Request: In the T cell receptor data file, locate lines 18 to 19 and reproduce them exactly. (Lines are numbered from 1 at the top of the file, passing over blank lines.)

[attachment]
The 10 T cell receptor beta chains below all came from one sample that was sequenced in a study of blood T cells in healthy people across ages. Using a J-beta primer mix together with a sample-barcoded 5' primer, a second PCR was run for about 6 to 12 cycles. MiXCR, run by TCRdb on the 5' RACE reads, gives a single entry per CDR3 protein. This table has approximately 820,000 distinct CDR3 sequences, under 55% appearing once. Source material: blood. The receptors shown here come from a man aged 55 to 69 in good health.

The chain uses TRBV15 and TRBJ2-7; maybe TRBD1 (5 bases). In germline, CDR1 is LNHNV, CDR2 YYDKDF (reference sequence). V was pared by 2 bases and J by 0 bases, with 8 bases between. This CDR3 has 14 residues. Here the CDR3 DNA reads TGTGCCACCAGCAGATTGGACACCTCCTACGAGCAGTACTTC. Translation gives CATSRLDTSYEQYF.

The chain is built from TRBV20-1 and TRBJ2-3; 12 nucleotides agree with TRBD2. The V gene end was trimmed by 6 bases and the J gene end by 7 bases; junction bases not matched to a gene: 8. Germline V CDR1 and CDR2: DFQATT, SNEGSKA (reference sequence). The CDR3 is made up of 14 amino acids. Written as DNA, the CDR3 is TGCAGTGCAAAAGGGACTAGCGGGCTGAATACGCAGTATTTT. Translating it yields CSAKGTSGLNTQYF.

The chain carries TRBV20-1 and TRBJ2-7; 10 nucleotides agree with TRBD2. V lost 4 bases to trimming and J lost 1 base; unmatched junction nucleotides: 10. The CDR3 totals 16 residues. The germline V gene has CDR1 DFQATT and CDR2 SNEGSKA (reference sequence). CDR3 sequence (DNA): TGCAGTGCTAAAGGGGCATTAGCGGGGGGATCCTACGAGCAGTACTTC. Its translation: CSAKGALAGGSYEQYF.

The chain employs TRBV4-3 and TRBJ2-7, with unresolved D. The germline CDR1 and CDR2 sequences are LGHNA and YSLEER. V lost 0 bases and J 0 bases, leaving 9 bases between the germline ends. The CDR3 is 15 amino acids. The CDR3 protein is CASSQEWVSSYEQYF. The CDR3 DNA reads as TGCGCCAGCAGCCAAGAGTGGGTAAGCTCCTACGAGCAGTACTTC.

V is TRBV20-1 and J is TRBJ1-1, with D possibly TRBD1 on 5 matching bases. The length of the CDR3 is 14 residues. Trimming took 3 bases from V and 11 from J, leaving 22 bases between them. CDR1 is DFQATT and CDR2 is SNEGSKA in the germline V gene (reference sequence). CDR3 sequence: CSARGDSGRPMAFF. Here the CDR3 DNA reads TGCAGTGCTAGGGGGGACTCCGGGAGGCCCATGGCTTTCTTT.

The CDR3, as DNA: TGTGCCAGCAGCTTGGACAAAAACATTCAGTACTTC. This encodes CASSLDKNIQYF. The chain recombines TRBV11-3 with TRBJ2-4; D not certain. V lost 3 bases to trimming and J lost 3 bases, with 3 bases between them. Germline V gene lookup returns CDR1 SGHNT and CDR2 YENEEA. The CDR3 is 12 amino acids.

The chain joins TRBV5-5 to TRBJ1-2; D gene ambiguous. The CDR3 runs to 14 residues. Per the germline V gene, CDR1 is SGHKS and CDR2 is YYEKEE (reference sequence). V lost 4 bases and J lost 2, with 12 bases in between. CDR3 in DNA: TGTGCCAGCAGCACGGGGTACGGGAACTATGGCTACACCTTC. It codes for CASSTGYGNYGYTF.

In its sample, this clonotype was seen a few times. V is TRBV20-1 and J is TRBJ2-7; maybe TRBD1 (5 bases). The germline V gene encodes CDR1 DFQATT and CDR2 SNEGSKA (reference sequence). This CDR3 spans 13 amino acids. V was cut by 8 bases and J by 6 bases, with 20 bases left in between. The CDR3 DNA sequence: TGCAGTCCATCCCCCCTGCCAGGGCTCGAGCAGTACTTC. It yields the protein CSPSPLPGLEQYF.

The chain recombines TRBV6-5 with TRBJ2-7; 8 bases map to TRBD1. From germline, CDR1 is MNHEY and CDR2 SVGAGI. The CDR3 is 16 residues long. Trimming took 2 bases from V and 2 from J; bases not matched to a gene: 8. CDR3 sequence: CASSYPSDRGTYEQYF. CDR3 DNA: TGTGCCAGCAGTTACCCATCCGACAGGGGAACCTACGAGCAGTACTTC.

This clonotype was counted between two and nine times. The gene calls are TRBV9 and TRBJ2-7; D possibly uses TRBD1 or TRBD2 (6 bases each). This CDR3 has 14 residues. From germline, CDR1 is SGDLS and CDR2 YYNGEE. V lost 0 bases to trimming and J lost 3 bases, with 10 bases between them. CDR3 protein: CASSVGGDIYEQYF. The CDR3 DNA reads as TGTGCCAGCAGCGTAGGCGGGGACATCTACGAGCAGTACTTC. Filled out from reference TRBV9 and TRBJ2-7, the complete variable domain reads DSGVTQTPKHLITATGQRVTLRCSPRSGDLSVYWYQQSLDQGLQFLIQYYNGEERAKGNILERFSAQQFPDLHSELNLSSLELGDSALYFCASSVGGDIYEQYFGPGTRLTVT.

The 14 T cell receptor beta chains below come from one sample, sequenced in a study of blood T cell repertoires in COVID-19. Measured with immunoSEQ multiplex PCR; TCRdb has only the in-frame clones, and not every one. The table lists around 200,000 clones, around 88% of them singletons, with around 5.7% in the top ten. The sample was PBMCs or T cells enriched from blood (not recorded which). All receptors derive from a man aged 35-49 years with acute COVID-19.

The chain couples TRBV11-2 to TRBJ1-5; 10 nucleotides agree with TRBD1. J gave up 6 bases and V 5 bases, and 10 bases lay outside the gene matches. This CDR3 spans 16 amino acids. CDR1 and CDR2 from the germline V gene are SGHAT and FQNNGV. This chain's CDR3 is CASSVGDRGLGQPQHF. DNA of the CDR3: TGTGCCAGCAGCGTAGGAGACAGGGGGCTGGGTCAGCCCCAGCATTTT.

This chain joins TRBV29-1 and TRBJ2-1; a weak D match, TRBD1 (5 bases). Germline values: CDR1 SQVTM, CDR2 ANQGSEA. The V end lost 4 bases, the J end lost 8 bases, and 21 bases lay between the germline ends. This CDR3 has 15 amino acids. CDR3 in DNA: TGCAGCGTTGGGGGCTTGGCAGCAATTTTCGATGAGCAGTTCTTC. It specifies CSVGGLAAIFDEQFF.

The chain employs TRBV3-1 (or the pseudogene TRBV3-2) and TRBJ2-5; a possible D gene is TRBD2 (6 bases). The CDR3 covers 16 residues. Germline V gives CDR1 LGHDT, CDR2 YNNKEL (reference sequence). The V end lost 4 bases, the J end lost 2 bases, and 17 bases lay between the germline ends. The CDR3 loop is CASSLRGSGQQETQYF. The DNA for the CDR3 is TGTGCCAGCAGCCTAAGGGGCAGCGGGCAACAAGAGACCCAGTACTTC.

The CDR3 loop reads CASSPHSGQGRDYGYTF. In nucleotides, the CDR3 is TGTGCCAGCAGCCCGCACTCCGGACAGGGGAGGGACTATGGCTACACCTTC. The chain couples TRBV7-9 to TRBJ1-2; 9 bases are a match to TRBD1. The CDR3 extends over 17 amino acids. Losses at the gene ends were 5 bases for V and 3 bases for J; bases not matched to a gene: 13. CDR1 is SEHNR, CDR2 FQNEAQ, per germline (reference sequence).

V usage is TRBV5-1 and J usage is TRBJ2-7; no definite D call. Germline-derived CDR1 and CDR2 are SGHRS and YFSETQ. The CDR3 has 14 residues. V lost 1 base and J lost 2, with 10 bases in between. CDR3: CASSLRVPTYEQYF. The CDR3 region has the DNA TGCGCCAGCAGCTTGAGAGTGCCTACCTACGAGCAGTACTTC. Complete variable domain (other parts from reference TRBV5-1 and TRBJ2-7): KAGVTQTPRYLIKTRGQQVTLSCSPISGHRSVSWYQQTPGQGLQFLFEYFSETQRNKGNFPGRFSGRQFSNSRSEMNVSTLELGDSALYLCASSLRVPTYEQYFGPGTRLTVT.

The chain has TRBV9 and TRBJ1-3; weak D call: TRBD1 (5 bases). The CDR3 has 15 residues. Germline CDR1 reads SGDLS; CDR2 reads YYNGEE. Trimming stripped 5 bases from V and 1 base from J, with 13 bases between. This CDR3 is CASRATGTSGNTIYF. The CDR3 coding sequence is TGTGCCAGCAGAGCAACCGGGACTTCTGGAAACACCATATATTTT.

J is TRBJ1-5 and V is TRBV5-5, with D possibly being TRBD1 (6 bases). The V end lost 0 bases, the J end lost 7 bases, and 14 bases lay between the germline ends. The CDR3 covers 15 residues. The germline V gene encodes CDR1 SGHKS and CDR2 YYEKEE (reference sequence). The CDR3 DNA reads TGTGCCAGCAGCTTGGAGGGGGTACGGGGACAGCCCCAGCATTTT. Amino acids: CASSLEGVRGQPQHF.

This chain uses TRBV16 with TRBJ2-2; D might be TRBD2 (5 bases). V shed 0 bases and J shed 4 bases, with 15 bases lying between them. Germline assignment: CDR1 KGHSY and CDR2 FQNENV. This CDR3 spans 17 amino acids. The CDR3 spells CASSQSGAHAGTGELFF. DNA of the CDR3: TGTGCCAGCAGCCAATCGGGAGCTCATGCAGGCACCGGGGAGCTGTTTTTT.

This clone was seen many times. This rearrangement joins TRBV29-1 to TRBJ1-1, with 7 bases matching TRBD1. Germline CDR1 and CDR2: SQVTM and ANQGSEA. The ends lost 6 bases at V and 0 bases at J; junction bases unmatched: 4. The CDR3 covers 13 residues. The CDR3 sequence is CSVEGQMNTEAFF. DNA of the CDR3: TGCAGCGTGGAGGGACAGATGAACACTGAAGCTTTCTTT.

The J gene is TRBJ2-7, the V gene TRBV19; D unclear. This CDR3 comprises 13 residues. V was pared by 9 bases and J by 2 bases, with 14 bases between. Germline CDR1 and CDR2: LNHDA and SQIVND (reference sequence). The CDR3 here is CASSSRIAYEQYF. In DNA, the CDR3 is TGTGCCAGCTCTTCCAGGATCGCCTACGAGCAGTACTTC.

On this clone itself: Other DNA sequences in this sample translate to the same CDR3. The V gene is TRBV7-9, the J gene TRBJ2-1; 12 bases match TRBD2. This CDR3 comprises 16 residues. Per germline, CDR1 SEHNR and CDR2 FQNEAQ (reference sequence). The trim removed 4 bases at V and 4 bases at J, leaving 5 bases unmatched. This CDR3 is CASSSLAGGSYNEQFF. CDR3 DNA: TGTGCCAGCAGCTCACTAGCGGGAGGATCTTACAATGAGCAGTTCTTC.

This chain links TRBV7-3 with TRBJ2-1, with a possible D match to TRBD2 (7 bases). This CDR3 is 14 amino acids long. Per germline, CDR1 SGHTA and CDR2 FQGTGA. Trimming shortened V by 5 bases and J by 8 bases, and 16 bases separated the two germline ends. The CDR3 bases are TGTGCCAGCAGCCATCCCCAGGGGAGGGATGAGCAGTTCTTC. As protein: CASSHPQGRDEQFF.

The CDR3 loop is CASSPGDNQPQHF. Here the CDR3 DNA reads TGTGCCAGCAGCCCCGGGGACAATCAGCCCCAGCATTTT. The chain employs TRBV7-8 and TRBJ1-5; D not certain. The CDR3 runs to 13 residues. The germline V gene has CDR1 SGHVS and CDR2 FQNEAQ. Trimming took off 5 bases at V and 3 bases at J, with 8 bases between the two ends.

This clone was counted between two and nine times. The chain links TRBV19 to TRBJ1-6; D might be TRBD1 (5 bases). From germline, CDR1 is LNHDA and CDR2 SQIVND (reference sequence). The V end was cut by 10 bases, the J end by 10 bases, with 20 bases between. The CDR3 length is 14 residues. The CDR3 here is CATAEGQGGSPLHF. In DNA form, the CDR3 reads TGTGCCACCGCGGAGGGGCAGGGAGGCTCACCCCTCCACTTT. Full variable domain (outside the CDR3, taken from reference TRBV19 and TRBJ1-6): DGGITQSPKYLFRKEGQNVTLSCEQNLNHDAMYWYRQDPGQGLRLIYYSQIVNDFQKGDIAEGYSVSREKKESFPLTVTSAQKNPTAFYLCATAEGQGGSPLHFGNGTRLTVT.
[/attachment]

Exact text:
The chain has TRBV9 and TRBJ1-3; weak D call: TRBD1 (5 bases). The CDR3 has 15 residues. Germline CDR1 reads SGDLS; CDR2 reads YYNGEE. Trimming stripped 5 bases from V and 1 base from J, with 13 bases between. This CDR3 is CASRATGTSGNTIYF. The CDR3 coding sequence is TGTGCCAGCAGAGCAACCGGGACTTCTGGAAACACCATATATTTT.

J is TRBJ1-5 and V is TRBV5-5, with D possibly being TRBD1 (6 bases). The V end lost 0 bases, the J end lost 7 bases, and 14 bases lay between the germline ends. The CDR3 covers 15 residues. The germline V gene encodes CDR1 SGHKS and CDR2 YYEKEE (reference sequence). The CDR3 DNA reads TGTGCCAGCAGCTTGGAGGGGGTACGGGGACAGCCCCAGCATTTT. Amino acids: CASSLEGVRGQPQHF.